accessible for prompt reference in uan <
of future inquiries. Ills mail for th
last six years is bald at the Wabhlngtoi
poatoluco to have been ono of the llirc
largest of all Iho members of congros-
There has not boon a year when liih bll
for postage has not boon live limes tli
amount allowed by congress. Tills dll
forenco ho has of course had to meet on
of his own moans.
Sonulor Paddoulc is essentially a dc
mqstic man and has missed greatlj
while at Washington , hisplcnr > nnt lioin
at Licatrlco , for which rented i coins a
the national capital have proved a pee
substitute. Continued IllncbS in hi
fatuity r/rovontod Iho senator from or
toi-tninlng or from accepting invitation
to ontortainiiiontHin Washington durin
the greater part of his sonalorlal son
Ico. Whatever locreation ho has til
lowed himself has bcon Indulged i
whllii in Nobranka among his own puc
plo and at his own homo.
A third characteristic of Senator P.u
docK is his tendency to'work Hist of u
for homo inloraati * . The opening <
Major Molvinloy'a Beatrice speech , I
which ho referred to Senator 1'addook
well known constant advocacv of Nc
bruHkn'a intoresU in Wabhlngton , wi
fairly earned. In all his varied bom
lorial work ho has steadily inaintainc
an eve bingle lo the intercuts of h
Btalo. " Ho has advocalod or opposed i
proposition of legislation . without luv
inir firfat carefully considered Its boai
ings upon homo interest * . Ho liu
struggled with appropriation eoinini
11 toei > for greater recognition of Iho bin
i mum TOR and Jotters' ' Directory
BoinisOmaliaBagCo fll , 0 , Daxon ,
Importer' nml mfr , Hour lllcfclo nM on monthly
n -k ! < , btirmi | , twine. i jnipnt * . IUN lllli St
Morss-Coc Shoe
! ! > ! > HnwnrlMrcol.
Knrtor ) cninrr lltli nml Pouitln * Mrool * .
rpmaklturi | < i < i"lciMtit rn + t > li\ii'i , uml ore
clllni ; n cla < * urirn.i.l' . nhlilt H very Mucnb.o
null mrr hMitv
and wrcslled in Iho departments and at
the while house lo make that recog
nition more olfertivo.
Senator Paddock's theory of the
double responsibility of a representative
in congress is that his first duty is to his
constituents and his second to homo ono
olso's constiluency. This may not bo
broud statesmanship , but it is 'business.
An examination of his senatorial record
will show it filled with defenses of his
htato and its people , with appeals for
recognilion of their demands for legisla
tion particularly allocling their in-
loresls and with speeches and
voles made and cast with a
view of increasing the material
prosperity of Nob-nska. Ho has stead
fastly endeavored to Iccop his fingers on
the pulse of his people and to honestly
voice their wishes. The nssorlion can
bo made with a confidence borne out by
an analysis of the Congressional Record
that no state has received in Iho senate
more careful watchfulness in respect to
all its intoresls than has the stale of
Nebraska during Senalor Paddock's in-
cutnboncy of ollico.
Sonalor Paddock has boon grcally
aided in his work by several personal
characteristics , namely , his evenness of
temper , his distaslo for display , his ac
cessibility and his courtesy of manner.
As ono of his colleagues once said of
him , "Senatorial dignity does not dis
turb his sleep. " At the btuno time ho
is neither llippant nor eccentric. Helms
made no ollcnsivo displays ol oratorical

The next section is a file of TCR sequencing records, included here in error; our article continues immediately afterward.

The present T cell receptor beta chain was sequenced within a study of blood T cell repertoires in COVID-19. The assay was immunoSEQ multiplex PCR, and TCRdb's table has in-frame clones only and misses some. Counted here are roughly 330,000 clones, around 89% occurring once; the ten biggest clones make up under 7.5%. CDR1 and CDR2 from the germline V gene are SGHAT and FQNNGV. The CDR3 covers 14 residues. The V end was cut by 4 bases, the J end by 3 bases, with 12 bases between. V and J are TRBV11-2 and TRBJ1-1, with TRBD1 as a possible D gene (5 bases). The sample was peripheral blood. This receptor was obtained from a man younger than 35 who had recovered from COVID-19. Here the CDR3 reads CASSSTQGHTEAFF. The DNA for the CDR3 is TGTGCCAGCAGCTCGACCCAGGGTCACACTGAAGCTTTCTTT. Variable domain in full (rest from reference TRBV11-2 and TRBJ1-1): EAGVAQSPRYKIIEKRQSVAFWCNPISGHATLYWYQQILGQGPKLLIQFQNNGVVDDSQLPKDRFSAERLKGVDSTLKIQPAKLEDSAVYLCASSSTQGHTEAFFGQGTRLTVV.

gymnastics for the benefit , of the galleries -
lories or endeavored to gain iiotoriely
oy olTensivo attacks on these who hon
estly differed from him. Ilo has bcon
willing in tocislativo mailers to yield as
well as to seek acquiescence from olhors
and has gained in consequence.
Wilh no pretentious to eloquence ,
Senator Paddock is an carnnsl and
olleolivo speaker , largely so because ho
has always had something to say when
ho rose lo address the HU re
marks 'n ' debate have iibually been short
but 10 the point. His more ambitious
ollorts have never boon wenrjsomo.
While ho has spoken on many topics ,
ho lias not felt il his duty to consume
Iho time of Iho senate merely to got
his name into the Record or secure
an ephemeral notice in the public
press. Ho has had no ambilion to
destroy his inlhicnco in Iho senalo by
becoming known as a "wind bag , " ovou
if by to doing ho could gain a passing
notoriety. And yet on all questions o (
national importance alTocling the west
Sonalor Paddock lists spoken and spoken
well and spoken straight to the point ,
and no senator has boon loft in doubt , aa
to Iho reasons for his vote when given.
Fidelity lo duty , unwearied devotion
lo Iho trust committed to his charge.
loyalty lo his htiilo and Us people , and
intelligent devotion to republican prin
ciples arc the salient characteristics of
Sonalor Paddock's sonalorial caroor.
No buipioion ff external influences
directing his action attaches lo his rec
ord. Ills sUirth are free from Intima-
UOIIH of ulterior motives in position * :
taken , avoided or opposed. In hit
t-pueeh upon the McKlnloy bill ho boldlv
declined that every dollar ho hod in the
world was Invested In Nebraska , and he
added that ho did not nor would ho per
mit hinihclf to own a stock or bom
which might bo allectod by logiblatior
in which ho might bo called upon U
narllcipilo. Hu lias not , therefore
been impelled lo nltack corporations foi
the solo purpoio of depressing thnii
stocks In Iho market or lo dufond liion
lo bolbtor up nricos of hlb own holding
No corporation can nccubo him of black
mail any moro than any const Huont cai
charge him with having wockod foi
corpurato inlurobts.
Senator P.iddook , whatever his futtin